Police Officer Brian Sicknick Died of Natural Causes at Capitol Riot, Medical Examiner Rules

U.S. Capitol Police officer Brian Sicknick died of natural causes the day after rioters stormed the Capitol building on January 6, Washington, D.C.'s medical examiner ruled on Monday.

Sicknick, who collapsed in his office after being injured while physically engaging with protesters, suffered two strokes. He was one of five people to die during or shortly after the riot.

Dr. Francisco Diaz released the causes and manners of death for the other four victims on April 7. He determined that two of them, Kevin Greeson and Benjamin Phillips, died of natural causes. Both men were reported to have had hypertensive atherosclerotic cardiovascular disease.

The other two deaths were ruled a homicide and an accident by the chief medical examiner. Ashli Babbitt, a 35-year-old military veteran, was shot by a law enforcement officer while entering the Speaker's Lobby inside the Capitol. Roseanne Boyland, another protester, died from acute amphetamine intoxication.

Then-acting U.S. Attorney General Jeffrey Rosen said in a January 8 statement that Sicknick died of "the injuries he suffered defending the U.S. Capitol." Rosen vowed that local and federal authorities would "spare no resources" in their investigation into his death.

Two men have been arrested for allegedly assaulting Sicknick during the riot by spraying a chemical irritant into his eyes and face. Julian Elie Khater, 32, of Pennsylvania and George Pierre Tanios, 39, of West Virginia were arrested in March and charged with "conspiring to injure officers and assaulting federal officers" and other crimes.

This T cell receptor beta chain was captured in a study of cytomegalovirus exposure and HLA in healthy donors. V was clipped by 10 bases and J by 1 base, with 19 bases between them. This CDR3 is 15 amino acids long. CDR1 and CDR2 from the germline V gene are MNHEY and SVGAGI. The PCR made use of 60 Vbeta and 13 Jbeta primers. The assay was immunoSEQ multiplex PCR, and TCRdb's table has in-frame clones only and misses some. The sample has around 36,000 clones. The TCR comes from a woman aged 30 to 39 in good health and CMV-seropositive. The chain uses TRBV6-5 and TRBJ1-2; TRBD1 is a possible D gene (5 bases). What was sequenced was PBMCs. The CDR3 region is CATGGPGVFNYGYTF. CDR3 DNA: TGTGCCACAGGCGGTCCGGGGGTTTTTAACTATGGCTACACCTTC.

But Diaz told The Washington Post that the autopsy found no evidence Sicknick suffered an allergic reaction to chemical irritant. The autopsy also found no evidence of internal or external injuries.

officer Brian Sicknick medical examiner
A photo of fallen U.S. Capitol Police officer Brian Sicknick is displayed on February 2 as people wait for his remains to arrive to lie in honor in the Capitol Rotunda. Brendan Smialowski/Pool/AFP via Getty Images

Sicknick's family released an official statement on his death on January 11, describing the 42-year-old as "a lovely, humble soul."

"He loved his job with the U.S. Capitol Police, and was very passionate about it. He also had an incredible work ethic. He was very serious about showing up to work on time and refused to call out sick unless absolutely necessary," the family's statement read. "Our loss of Brian will leave a large hole in our hearts."

Sicknick was given the rare distinction of lying in honor in the Capitol Rotunda, where he received a final tribute from lawmakers on February 3. President Joe Biden and first lady Jill Biden were among those in attendance.

House Speaker Nancy Pelosi and Senate Majority Leader Chuck Schumer delivered remarks at the ceremony, praising Sicknick as a "patriot" and someone who possessed "profound inner strength."